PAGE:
Tony Snell Fails to Sign with NBA Team Before Deadline, Missing Key Year for Retirement, Health Benefits to Help Care for Autistic Sons

NBA free agent shooting guard Tony Snell remains without a team following the league’s contract deadline, leaving the veteran to grapple with the need to secure a deal to safeguard his retirement benefits.

Tony Snell
Tony Snell with his wife and two sons (Photo via Instagram, @hecallsmedora)

As of the official deadline Feb. 2 at 11:59 p.m. ET, Snell had been unsuccessful in finding a team for the remainder of the 2023-24 season. The stakes are high for Snell, who, with a signed contract, could accrue a 10th year of service, a crucial milestone for eligibility in the players union’s retiree benefits program.

Why Benefits Are Important

The retiree benefits program would instrumental in providing healthcare coverage for Snell’s entire family, notably his two sons, Karter, 3, and Kenzo, 2, both diagnosed with autism spectrum disorder.

Snell’s chances of joining a team next season remain plausible, but the longer he remains without a contract the slimmer his odds become. Currently, prospects of reaching his 10th year of service in the league appear uncertain, reports CBS.

Odds Now

Despite several teams maintaining open roster spots for transactional flexibility, signing Snell to a standard contract presents challenges for these teams due to potential luxury tax implications. The dynamics of NBA contracts further complicate Snell’s situation, as there is a specific requirement outlined in the collective bargaining agreement for players to be on an NBA roster for the remainder of the season by a specified date or to have played a certain percentage of games.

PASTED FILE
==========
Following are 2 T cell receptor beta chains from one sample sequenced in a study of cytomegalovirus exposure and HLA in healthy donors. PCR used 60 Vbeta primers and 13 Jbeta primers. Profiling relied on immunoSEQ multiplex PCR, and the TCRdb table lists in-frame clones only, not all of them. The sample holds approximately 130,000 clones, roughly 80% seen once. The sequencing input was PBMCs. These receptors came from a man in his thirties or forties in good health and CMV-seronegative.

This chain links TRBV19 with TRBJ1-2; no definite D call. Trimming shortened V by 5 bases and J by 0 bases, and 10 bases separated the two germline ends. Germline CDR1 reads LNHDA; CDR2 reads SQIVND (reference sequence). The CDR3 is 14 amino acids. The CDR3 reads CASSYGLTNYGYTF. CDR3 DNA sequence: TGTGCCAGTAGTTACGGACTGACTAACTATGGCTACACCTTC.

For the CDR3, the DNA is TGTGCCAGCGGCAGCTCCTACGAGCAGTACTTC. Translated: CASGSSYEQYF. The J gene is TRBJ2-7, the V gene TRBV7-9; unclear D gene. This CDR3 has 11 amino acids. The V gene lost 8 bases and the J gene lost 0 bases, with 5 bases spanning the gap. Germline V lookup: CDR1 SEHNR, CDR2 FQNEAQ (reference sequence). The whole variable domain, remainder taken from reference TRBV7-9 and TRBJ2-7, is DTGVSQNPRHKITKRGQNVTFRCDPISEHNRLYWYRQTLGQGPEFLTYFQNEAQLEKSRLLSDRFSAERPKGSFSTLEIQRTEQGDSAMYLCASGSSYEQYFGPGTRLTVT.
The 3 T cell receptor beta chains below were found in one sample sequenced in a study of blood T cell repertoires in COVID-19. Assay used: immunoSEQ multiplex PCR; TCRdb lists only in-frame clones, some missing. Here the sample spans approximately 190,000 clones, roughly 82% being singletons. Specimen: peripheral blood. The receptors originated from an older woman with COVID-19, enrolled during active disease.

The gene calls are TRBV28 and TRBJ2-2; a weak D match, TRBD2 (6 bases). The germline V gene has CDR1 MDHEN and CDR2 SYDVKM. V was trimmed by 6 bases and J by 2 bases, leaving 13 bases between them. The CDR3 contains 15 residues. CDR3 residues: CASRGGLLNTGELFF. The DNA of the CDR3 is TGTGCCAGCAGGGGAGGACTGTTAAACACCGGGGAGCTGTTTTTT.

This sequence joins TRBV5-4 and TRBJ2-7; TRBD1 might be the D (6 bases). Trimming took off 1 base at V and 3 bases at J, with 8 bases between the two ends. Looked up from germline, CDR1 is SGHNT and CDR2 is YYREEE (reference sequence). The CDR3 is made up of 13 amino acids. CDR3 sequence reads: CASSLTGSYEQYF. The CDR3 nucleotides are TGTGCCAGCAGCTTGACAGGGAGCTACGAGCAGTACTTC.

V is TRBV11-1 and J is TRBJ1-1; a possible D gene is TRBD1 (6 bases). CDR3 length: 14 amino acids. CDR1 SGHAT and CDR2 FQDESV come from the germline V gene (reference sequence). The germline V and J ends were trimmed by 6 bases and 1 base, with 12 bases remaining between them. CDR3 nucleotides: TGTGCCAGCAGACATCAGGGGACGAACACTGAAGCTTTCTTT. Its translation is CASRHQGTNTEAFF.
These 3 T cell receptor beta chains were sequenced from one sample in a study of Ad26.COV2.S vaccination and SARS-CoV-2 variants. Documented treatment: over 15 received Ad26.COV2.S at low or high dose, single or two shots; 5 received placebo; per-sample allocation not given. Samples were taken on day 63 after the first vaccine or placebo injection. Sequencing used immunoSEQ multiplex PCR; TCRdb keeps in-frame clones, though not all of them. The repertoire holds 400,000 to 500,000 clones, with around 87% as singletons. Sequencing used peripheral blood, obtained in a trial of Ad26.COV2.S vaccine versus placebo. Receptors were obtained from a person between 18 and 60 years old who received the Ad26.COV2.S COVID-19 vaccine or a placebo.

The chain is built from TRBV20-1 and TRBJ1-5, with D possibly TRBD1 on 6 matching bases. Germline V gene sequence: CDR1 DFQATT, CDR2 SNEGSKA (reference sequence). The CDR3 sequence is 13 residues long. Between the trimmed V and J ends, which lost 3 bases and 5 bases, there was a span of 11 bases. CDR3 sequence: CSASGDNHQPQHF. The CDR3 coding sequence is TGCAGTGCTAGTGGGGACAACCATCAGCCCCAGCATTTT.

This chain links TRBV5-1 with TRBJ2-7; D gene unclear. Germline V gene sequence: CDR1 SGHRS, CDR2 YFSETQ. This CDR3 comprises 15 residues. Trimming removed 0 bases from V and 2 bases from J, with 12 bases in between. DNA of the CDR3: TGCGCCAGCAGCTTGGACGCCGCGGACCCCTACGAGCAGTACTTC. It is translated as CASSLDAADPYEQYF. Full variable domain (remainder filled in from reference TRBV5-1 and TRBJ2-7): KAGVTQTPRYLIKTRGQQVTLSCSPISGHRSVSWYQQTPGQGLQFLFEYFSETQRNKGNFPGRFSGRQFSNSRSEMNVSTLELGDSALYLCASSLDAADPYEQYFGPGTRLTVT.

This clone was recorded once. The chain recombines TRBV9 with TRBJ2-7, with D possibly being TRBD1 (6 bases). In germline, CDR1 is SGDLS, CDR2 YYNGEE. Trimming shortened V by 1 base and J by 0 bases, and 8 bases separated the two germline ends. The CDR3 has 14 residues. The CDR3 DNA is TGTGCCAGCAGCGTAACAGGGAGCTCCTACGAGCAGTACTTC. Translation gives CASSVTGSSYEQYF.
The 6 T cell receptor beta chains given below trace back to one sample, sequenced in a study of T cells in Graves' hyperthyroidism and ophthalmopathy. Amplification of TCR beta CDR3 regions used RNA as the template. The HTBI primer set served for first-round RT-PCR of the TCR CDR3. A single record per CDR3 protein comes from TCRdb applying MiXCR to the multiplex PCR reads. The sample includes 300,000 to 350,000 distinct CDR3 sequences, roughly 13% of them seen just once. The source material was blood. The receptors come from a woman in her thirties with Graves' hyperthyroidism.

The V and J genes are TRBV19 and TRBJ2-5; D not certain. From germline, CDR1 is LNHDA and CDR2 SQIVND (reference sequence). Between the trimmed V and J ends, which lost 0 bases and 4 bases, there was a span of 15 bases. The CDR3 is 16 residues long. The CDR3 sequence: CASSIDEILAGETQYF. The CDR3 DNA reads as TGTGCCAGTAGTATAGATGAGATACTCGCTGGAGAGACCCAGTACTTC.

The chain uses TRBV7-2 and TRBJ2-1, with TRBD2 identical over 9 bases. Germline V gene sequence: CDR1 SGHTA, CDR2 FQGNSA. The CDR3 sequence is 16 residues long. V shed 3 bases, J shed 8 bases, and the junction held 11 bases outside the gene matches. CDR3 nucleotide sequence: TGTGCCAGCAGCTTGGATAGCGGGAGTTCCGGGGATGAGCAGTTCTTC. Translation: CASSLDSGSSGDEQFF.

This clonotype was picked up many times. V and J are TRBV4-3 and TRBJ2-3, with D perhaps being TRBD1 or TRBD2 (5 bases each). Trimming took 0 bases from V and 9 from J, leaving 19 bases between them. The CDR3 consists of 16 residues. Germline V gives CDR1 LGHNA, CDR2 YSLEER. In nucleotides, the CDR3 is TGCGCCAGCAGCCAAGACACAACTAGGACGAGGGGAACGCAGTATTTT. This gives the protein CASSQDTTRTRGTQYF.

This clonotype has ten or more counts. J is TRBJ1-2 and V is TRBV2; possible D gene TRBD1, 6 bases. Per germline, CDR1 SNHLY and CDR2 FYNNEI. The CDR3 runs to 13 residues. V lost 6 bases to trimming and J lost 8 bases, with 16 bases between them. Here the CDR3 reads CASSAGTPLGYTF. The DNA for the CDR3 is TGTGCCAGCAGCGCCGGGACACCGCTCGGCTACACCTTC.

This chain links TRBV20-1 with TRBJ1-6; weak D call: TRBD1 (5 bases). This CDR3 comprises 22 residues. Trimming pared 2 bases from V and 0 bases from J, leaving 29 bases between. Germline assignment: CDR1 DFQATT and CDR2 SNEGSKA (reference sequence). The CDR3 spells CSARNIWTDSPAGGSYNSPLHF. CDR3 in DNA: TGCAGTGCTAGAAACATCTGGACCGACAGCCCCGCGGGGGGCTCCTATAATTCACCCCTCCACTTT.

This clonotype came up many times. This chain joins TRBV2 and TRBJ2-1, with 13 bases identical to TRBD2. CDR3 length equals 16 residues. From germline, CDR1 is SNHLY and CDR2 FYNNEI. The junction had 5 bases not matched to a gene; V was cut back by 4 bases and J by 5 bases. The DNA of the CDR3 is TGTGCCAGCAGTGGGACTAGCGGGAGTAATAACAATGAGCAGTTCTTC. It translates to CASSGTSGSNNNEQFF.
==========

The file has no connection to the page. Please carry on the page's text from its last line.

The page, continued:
The significance of this contractual hurdle extends beyond the immediate season, impacting Snell’s long-term financial security and retirement benefits. Union members typically become eligible for pension and medical benefits after three years of NBA service, with enhanced plans and premium benefits kicking in after completing a seventh season.

Despite not having a signed contract, Snell, who has earned more $53 million in salary over his NBA career, is actively contributing on the court for the G League Maine Celtics, affiliated with the Boston Celtics. The national interest in Snell’s situation has surged, fueled by NBA legend Charles Barkley advocating for an NBA team to sign him. Discussions across prominent platforms and expressions of interest from various clubs in offering short-term contracts indicate a glimmer of hope for Snell’s potential roster placement.

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